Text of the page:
Investigating Factors That Affect Tsunami Inundation
This activity was selected for the On the Cutting Edge Reviewed Teaching Collection
This activity has received positive reviews in a peer review process involving five review categories. The five categories included in the process are
- Scientific Accuracy
- Alignment of Learning Goals, Activities, and Assessments
- Pedagogic Effectiveness
- Robustness (usability and dependability of all components)
- Completeness of the ActivitySheet web page
For more information about the peer review process itself, please see https://serc.carleton.edu/teachearth/activity_review.html.
This page first made public: May 24, 2018
Skills and concepts that students must have mastered
How the activity is situated in the course
Content/concepts goals for this activity
- Describe topographic or other factors that affect tsunami inundation
Higher order thinking skills goals for this activity
- Conduct an experiment related to tsunami inundation
- Form a Question or Hypothesis,
- Design an Investigation around the topic,
- Collect and Present Data, and
- Analyze and Interpret their Results.
Other skills goals for this activity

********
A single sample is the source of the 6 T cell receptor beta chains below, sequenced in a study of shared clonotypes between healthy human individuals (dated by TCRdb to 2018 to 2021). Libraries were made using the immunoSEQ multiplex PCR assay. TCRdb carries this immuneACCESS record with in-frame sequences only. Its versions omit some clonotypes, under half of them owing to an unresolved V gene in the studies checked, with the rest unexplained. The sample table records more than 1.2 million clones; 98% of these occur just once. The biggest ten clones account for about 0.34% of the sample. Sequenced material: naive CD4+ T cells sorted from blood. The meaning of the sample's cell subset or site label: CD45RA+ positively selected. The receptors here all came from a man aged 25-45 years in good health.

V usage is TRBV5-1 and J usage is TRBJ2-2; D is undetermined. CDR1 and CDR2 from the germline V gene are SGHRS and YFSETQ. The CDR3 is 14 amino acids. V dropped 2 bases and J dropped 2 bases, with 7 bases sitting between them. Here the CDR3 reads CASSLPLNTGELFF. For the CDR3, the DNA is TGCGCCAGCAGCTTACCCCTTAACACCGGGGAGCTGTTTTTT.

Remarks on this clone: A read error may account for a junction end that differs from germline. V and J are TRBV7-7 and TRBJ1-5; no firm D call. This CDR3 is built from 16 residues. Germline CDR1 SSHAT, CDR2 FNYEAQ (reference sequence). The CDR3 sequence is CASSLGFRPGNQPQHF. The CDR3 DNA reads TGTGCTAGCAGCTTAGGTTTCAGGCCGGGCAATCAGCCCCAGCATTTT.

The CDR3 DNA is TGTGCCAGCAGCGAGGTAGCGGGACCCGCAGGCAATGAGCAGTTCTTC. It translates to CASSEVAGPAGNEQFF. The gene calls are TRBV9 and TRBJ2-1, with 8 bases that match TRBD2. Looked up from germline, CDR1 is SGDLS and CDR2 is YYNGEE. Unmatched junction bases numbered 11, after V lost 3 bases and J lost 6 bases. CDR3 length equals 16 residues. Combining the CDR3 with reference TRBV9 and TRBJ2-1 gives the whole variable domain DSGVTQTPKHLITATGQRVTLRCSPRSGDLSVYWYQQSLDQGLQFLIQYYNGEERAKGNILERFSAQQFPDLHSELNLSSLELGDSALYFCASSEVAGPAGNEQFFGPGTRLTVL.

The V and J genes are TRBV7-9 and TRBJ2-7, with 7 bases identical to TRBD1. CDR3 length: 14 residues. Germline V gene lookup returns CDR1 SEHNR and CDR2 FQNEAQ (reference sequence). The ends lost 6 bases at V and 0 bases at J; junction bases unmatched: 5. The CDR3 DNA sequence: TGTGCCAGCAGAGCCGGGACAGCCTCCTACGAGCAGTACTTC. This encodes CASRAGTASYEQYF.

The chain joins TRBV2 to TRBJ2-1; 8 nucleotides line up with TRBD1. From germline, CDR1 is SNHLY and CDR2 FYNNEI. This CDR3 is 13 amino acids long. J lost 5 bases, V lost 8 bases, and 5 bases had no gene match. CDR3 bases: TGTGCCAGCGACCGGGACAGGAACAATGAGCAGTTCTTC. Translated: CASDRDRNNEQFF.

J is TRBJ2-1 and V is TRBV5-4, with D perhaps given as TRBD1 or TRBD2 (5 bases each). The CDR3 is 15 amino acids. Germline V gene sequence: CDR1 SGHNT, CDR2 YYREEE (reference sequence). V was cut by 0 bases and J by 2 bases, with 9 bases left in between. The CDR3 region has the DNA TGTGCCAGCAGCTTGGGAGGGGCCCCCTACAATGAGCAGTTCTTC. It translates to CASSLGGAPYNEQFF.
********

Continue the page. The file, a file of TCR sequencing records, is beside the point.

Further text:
- Working in groups
- Using physical models
Description and Teaching Materials
Investigating Factors That Affect Tsunami Inundation (Acrobat (PDF) 966kB May20 18)
Teaching Notes and Tips
- See above educator notes
- Regionally damaging tsunami are most commonly produced by subduction zone earthquakes but locally very damaging tsunami can occur due to landslides or volcanic eruptions. In Alaskan fjords the shaking during an earthquake can cause submarine landslides that generate tsunami, which reach shore while earthquake shaking is still going on. You could experiment with adding a landslide variable to the wave tank experiments by dropping in a packet of gravel rather than using the paddle to make the wave.
References and Resources
- Alaska Tsunami Inundation maps
- Online version by the Alaska Earthquake Center
- Published pdf and GIS versions by the Alaska Department of Natural Resources
- Run to High Ground video of Viola Riebe of the Hoh Tribe in Washington State relating a story about earthquake and tsunami warnings in the Pacific Northwest.
- Thunderbird and Killer Whale: A Tillimook Indian Legend video account of story featuring geologic forces in Native American oral tradition.
- Ready.gov tsunami preparedness information
- Original CEETEP webpage for this activity
- The activity was presented as part of the EarthScope ANGLE Educator Workshops.
- Contact ANGLE with questions or comments.